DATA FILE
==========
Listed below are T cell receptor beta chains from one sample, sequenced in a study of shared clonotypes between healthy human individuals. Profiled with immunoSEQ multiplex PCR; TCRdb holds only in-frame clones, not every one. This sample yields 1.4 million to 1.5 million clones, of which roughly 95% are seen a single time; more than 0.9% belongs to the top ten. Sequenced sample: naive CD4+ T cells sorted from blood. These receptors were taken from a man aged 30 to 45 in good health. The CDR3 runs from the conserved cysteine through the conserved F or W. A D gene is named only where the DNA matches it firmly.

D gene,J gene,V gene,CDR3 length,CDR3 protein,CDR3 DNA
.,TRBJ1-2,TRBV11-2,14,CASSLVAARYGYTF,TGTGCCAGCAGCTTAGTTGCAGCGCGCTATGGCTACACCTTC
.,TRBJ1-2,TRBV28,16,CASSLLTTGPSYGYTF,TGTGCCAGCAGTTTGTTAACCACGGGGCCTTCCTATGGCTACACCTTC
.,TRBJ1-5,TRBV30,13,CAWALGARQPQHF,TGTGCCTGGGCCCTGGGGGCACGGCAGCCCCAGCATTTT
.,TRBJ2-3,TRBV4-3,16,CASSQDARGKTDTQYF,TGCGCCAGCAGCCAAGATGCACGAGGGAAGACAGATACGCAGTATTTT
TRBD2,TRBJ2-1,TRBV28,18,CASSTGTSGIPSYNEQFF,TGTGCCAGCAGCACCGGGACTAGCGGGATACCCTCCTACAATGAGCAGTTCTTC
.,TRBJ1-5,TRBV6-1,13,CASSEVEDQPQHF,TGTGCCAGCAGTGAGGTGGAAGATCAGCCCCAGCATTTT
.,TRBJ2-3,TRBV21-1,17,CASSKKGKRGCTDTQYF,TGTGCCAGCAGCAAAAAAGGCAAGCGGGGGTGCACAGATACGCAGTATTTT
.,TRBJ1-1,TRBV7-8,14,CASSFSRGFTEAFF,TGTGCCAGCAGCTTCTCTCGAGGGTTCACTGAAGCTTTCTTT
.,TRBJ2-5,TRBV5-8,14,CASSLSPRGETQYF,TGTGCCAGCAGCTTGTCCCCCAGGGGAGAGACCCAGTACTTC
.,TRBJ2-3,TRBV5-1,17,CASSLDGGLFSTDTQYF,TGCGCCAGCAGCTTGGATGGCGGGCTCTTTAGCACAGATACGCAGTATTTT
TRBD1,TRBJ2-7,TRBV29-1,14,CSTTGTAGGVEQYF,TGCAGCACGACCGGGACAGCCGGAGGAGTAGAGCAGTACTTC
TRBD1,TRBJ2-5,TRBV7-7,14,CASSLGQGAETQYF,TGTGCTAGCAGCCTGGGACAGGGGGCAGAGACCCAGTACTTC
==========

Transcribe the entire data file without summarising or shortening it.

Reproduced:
Listed below are T cell receptor beta chains from one sample, sequenced in a study of shared clonotypes between healthy human individuals. Profiled with immunoSEQ multiplex PCR; TCRdb holds only in-frame clones, not every one. This sample yields 1.4 million to 1.5 million clones, of which roughly 95% are seen a single time; more than 0.9% belongs to the top ten. Sequenced sample: naive CD4+ T cells sorted from blood. These receptors were taken from a man aged 30 to 45 in good health. The CDR3 runs from the conserved cysteine through the conserved F or W. A D gene is named only where the DNA matches it firmly.

D gene,J gene,V gene,CDR3 length,CDR3 protein,CDR3 DNA
.,TRBJ1-2,TRBV11-2,14,CASSLVAARYGYTF,TGTGCCAGCAGCTTAGTTGCAGCGCGCTATGGCTACACCTTC
.,TRBJ1-2,TRBV28,16,CASSLLTTGPSYGYTF,TGTGCCAGCAGTTTGTTAACCACGGGGCCTTCCTATGGCTACACCTTC
.,TRBJ1-5,TRBV30,13,CAWALGARQPQHF,TGTGCCTGGGCCCTGGGGGCACGGCAGCCCCAGCATTTT
.,TRBJ2-3,TRBV4-3,16,CASSQDARGKTDTQYF,TGCGCCAGCAGCCAAGATGCACGAGGGAAGACAGATACGCAGTATTTT
TRBD2,TRBJ2-1,TRBV28,18,CASSTGTSGIPSYNEQFF,TGTGCCAGCAGCACCGGGACTAGCGGGATACCCTCCTACAATGAGCAGTTCTTC
.,TRBJ1-5,TRBV6-1,13,CASSEVEDQPQHF,TGTGCCAGCAGTGAGGTGGAAGATCAGCCCCAGCATTTT
.,TRBJ2-3,TRBV21-1,17,CASSKKGKRGCTDTQYF,TGTGCCAGCAGCAAAAAAGGCAAGCGGGGGTGCACAGATACGCAGTATTTT
.,TRBJ1-1,TRBV7-8,14,CASSFSRGFTEAFF,TGTGCCAGCAGCTTCTCTCGAGGGTTCACTGAAGCTTTCTTT
.,TRBJ2-5,TRBV5-8,14,CASSLSPRGETQYF,TGTGCCAGCAGCTTGTCCCCCAGGGGAGAGACCCAGTACTTC
.,TRBJ2-3,TRBV5-1,17,CASSLDGGLFSTDTQYF,TGCGCCAGCAGCTTGGATGGCGGGCTCTTTAGCACAGATACGCAGTATTTT
TRBD1,TRBJ2-7,TRBV29-1,14,CSTTGTAGGVEQYF,TGCAGCACGACCGGGACAGCCGGAGGAGTAGAGCAGTACTTC
TRBD1,TRBJ2-5,TRBV7-7,14,CASSLGQGAETQYF,TGTGCTAGCAGCCTGGGACAGGGGGCAGAGACCCAGTACTTC